Would it be weird to want your burial shroud to be made out of Rosette de Lyon? Asking for a friend.
Would it be weird to want your burial shroud to be made out of Rosette de Lyon? Asking for a friend. Evanne Hall

Le Caviste, local sommelier David Butler's homage to the ubiquitous and unfussy wine bars that dot Paris, was a classic on the day it opened. He was worried, he told me recently, that his expansive list of French wine would attract a snobbish crowd, there to show off their discerning taste more than to enjoy themselves.

A little under four years in, it's quite the opposite of that, a place where downtown's multifarious masses come for dates, team-building, dinner with old friends, and really any occasion that's enhanced by a glass of wine and some simple French food. And is there any occasion that isn't? Indeed, once you've been to his "little lemonade stand," as he affectionately describes it, you're pretty much permanently in the mood to go back.

When I do, I'm almost always in the mood for their Planche du Beaujolais ($18). As erstwhile Stranger food critic Bethany Jean Clement once wrote, "their food may be simple, but it's pretty much perfect." These are extremely true words. While I love the poisson en papillote—fish wrapped in parchment paper, which steams it through after its served, yielding an insanely tender filet—as much as she did, I usually go directly for their simplest dish: a bunch off meat and cheese on a plank.

There are always three of these planks, including one with fish, but the Planche du Beajuolais has all the hits: ethereal, fluffy herbed goat cheese; paper-thin Rosette de Lyon; hard salami; housemade pork pâté with red-wine cherries; beurre Breton; and, of course, cornichons. You can enhance the basic experience—a recent rabbit rillette special was maybe the first time I've enjoyed rabbit since bunny-eating season began—but the salami and chevre is everything you need for the perfect snack dinner.

And, to offer a somewhat controversial food opinion, I think snack dinner is the best dinner. The best part of any dinner party is, after all, when you're all milling around with wine talking to one another and eating fancy things off crackers. If we're honest, that's when everyone usually gets full anyway, starved as they are from their day's labors. It's also when all the really juicy gossip gets dished, what with the drinking on an initially empty stomach.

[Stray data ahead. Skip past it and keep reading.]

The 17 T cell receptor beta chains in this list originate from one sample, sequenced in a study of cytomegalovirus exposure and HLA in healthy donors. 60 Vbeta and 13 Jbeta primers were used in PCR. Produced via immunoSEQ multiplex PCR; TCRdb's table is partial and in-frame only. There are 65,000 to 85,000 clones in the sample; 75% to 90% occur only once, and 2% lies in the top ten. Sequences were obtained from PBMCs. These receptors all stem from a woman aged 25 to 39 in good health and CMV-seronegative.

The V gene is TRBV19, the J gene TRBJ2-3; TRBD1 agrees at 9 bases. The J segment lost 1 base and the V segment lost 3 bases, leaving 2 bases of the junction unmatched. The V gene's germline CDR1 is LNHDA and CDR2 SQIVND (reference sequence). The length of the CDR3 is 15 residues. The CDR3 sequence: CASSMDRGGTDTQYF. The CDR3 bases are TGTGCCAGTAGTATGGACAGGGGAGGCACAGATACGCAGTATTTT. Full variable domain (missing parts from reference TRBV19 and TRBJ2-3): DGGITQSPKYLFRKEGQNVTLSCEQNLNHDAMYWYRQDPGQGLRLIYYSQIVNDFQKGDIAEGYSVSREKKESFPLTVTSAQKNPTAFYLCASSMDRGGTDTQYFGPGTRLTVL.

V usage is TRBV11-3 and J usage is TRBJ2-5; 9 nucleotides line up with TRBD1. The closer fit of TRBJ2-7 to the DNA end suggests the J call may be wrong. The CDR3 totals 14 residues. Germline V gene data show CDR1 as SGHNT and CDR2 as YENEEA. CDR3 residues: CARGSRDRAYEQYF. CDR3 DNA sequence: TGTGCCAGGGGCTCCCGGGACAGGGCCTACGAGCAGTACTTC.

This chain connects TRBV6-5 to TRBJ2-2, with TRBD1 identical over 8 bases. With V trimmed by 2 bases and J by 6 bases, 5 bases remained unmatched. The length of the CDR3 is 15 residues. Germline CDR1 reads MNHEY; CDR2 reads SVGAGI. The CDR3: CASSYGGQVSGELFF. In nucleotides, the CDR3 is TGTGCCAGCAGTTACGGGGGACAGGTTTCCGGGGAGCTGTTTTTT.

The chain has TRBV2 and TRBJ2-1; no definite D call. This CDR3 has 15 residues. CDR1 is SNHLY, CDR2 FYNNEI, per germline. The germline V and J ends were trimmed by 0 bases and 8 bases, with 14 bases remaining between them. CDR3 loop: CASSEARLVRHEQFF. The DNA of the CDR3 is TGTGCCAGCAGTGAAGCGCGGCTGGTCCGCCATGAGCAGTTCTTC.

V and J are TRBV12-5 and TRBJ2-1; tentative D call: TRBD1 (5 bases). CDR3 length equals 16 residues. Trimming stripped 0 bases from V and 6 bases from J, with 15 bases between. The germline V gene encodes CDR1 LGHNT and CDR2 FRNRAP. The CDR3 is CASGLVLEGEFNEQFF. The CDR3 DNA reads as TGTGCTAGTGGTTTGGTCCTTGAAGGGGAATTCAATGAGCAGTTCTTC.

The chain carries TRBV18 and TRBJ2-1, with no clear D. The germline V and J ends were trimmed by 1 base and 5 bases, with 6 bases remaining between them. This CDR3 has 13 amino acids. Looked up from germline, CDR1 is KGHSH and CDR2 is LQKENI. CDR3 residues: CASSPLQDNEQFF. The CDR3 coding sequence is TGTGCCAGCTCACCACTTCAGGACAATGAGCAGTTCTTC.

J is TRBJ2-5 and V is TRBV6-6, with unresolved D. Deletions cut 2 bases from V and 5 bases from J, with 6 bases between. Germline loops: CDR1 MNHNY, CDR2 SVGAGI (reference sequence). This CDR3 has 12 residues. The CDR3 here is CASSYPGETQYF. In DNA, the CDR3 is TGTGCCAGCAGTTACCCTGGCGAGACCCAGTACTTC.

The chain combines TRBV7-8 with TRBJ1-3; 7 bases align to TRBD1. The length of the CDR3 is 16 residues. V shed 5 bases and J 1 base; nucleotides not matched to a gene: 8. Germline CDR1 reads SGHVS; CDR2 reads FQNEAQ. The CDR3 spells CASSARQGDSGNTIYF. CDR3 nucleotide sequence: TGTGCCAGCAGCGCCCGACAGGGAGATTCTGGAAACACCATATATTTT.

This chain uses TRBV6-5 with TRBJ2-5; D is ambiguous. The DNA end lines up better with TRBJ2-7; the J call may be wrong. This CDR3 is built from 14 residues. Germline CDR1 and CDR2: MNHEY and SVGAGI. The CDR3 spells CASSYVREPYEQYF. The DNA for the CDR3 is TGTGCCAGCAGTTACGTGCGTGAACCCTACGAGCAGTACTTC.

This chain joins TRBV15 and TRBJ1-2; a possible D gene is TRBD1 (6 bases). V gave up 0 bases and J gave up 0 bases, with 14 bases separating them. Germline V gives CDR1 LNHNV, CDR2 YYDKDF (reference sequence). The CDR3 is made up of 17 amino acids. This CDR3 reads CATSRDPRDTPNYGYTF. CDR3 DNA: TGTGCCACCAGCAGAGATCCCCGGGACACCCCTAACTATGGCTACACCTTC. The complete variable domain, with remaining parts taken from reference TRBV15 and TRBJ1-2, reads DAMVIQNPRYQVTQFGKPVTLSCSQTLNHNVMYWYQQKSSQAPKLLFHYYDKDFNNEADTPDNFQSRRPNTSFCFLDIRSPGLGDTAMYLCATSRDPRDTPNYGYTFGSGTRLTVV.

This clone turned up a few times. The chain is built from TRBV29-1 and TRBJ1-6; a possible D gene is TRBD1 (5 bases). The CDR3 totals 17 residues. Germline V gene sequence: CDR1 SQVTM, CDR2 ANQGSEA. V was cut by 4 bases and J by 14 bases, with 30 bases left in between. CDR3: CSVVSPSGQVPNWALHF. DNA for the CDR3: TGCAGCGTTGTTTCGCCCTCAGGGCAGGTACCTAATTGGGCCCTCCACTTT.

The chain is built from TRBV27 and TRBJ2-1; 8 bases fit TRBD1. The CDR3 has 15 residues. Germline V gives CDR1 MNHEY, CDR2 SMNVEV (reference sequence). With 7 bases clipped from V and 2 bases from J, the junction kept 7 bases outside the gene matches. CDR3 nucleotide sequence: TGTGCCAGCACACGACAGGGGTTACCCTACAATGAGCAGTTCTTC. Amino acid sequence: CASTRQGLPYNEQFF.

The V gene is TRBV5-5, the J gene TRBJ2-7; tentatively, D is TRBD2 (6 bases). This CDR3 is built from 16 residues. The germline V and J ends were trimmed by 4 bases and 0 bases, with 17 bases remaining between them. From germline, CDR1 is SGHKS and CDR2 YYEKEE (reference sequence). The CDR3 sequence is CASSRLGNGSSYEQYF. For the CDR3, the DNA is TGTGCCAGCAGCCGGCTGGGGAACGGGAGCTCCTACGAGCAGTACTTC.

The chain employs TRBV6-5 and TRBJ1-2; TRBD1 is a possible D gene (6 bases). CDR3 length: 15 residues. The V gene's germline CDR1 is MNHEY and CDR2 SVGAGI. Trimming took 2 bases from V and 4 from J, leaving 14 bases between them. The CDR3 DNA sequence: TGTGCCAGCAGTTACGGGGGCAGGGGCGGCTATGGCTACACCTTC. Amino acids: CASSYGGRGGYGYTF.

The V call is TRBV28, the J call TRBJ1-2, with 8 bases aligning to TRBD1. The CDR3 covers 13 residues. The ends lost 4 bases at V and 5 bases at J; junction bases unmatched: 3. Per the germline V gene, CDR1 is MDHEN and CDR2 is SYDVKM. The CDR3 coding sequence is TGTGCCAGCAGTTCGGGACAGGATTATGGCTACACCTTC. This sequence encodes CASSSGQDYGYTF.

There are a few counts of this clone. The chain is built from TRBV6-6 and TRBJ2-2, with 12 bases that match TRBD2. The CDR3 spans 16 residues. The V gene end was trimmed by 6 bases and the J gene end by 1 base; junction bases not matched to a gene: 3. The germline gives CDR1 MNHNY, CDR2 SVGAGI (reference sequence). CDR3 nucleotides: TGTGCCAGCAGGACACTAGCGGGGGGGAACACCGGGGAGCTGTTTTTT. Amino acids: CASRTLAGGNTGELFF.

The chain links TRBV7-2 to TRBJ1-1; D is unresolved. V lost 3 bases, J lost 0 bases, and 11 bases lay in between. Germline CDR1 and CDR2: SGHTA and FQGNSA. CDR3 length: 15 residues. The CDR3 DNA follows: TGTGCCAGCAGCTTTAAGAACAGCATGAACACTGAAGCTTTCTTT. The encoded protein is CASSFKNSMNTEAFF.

At Caviste, you just do away with the unnecessary entree part, and drink and talk and spill crumbs all over the butcher paper tablecloth until you're ready to walk out into the brisk Seattle night, girded with good humor and great pâté. It is, like charcuterie itself, a wonderfully efficient way to dine. More so when you think about the fact that, for $18, two normal humans can get comfortably full, if not stuffed.

Best of all, you never feel rushed, which is perhaps the most Parisian thing about the place. In America, even in European restaurants, you rarely feel settled. The typical turn time, even at a place where you're really spending, is less than two hours. That's a normal lunch break in most sane countries.

But here, we tend to open restaurants to make money first and to celebrate dining second. All restaurants are businesses, of course, but some restaurateurs don't see success only in dollar signs. Butler gets it, and in creating the type of casual, sociable Parisian bar that antisocial Seattle so desperately needs, he's succeeded mightily.